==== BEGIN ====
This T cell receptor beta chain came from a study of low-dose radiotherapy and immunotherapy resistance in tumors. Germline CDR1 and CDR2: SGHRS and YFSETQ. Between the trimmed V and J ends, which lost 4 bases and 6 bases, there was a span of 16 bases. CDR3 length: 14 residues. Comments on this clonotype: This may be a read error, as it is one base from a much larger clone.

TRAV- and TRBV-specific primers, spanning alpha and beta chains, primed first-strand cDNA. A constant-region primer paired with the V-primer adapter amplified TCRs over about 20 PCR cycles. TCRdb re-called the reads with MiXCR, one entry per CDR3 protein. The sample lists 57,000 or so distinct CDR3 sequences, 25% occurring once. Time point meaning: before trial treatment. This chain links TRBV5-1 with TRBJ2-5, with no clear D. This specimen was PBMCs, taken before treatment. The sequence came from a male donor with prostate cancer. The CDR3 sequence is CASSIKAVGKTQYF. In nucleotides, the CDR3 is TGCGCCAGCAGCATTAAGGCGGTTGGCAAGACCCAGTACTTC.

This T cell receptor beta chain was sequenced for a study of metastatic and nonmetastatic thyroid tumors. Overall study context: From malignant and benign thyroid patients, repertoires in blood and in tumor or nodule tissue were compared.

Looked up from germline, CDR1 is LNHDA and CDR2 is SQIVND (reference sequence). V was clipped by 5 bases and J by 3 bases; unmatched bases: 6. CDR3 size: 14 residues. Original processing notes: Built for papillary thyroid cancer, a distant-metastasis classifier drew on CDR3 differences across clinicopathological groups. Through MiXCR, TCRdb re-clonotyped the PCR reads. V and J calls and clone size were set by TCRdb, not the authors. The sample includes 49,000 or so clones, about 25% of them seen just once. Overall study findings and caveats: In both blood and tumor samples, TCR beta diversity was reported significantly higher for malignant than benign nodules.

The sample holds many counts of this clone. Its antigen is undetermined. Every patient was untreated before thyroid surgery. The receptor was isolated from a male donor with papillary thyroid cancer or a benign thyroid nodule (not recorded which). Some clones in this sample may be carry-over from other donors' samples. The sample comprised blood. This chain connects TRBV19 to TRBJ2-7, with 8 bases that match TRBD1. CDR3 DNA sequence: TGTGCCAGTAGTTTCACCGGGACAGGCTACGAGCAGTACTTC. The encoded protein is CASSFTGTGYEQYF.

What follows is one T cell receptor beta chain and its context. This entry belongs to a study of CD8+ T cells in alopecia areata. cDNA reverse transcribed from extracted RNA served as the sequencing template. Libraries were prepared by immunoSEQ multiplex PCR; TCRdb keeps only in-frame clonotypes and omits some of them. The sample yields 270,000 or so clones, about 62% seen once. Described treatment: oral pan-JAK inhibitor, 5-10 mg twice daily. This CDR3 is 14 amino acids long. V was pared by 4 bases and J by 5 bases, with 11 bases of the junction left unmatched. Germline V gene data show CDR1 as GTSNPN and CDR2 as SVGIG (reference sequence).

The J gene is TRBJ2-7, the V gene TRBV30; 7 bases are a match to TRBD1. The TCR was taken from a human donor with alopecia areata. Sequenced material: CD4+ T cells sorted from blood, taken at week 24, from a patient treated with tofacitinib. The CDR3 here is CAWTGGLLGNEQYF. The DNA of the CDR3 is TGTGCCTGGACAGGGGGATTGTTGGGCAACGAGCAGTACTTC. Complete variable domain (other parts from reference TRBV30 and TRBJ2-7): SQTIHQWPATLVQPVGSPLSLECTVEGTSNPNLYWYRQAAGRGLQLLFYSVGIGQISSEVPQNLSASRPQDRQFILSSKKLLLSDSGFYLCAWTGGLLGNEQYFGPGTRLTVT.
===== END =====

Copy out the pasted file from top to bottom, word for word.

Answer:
This T cell receptor beta chain came from a study of low-dose radiotherapy and immunotherapy resistance in tumors. Germline CDR1 and CDR2: SGHRS and YFSETQ. Between the trimmed V and J ends, which lost 4 bases and 6 bases, there was a span of 16 bases. CDR3 length: 14 residues. Comments on this clonotype: This may be a read error, as it is one base from a much larger clone.

TRAV- and TRBV-specific primers, spanning alpha and beta chains, primed first-strand cDNA. A constant-region primer paired with the V-primer adapter amplified TCRs over about 20 PCR cycles. TCRdb re-called the reads with MiXCR, one entry per CDR3 protein. The sample lists 57,000 or so distinct CDR3 sequences, 25% occurring once. Time point meaning: before trial treatment. This chain links TRBV5-1 with TRBJ2-5, with no clear D. This specimen was PBMCs, taken before treatment. The sequence came from a male donor with prostate cancer. The CDR3 sequence is CASSIKAVGKTQYF. In nucleotides, the CDR3 is TGCGCCAGCAGCATTAAGGCGGTTGGCAAGACCCAGTACTTC.

This T cell receptor beta chain was sequenced for a study of metastatic and nonmetastatic thyroid tumors. Overall study context: From malignant and benign thyroid patients, repertoires in blood and in tumor or nodule tissue were compared.

Looked up from germline, CDR1 is LNHDA and CDR2 is SQIVND (reference sequence). V was clipped by 5 bases and J by 3 bases; unmatched bases: 6. CDR3 size: 14 residues. Original processing notes: Built for papillary thyroid cancer, a distant-metastasis classifier drew on CDR3 differences across clinicopathological groups. Through MiXCR, TCRdb re-clonotyped the PCR reads. V and J calls and clone size were set by TCRdb, not the authors. The sample includes 49,000 or so clones, about 25% of them seen just once. Overall study findings and caveats: In both blood and tumor samples, TCR beta diversity was reported significantly higher for malignant than benign nodules.

The sample holds many counts of this clone. Its antigen is undetermined. Every patient was untreated before thyroid surgery. The receptor was isolated from a male donor with papillary thyroid cancer or a benign thyroid nodule (not recorded which). Some clones in this sample may be carry-over from other donors' samples. The sample comprised blood. This chain connects TRBV19 to TRBJ2-7, with 8 bases that match TRBD1. CDR3 DNA sequence: TGTGCCAGTAGTTTCACCGGGACAGGCTACGAGCAGTACTTC. The encoded protein is CASSFTGTGYEQYF.

What follows is one T cell receptor beta chain and its context. This entry belongs to a study of CD8+ T cells in alopecia areata. cDNA reverse transcribed from extracted RNA served as the sequencing template. Libraries were prepared by immunoSEQ multiplex PCR; TCRdb keeps only in-frame clonotypes and omits some of them. The sample yields 270,000 or so clones, about 62% seen once. Described treatment: oral pan-JAK inhibitor, 5-10 mg twice daily. This CDR3 is 14 amino acids long. V was pared by 4 bases and J by 5 bases, with 11 bases of the junction left unmatched. Germline V gene data show CDR1 as GTSNPN and CDR2 as SVGIG (reference sequence).

The J gene is TRBJ2-7, the V gene TRBV30; 7 bases are a match to TRBD1. The TCR was taken from a human donor with alopecia areata. Sequenced material: CD4+ T cells sorted from blood, taken at week 24, from a patient treated with tofacitinib. The CDR3 here is CAWTGGLLGNEQYF. The DNA of the CDR3 is TGTGCCTGGACAGGGGGATTGTTGGGCAACGAGCAGTACTTC. Complete variable domain (other parts from reference TRBV30 and TRBJ2-7): SQTIHQWPATLVQPVGSPLSLECTVEGTSNPNLYWYRQAAGRGLQLLFYSVGIGQISSEVPQNLSASRPQDRQFILSSKKLLLSDSGFYLCAWTGGLLGNEQYFGPGTRLTVT.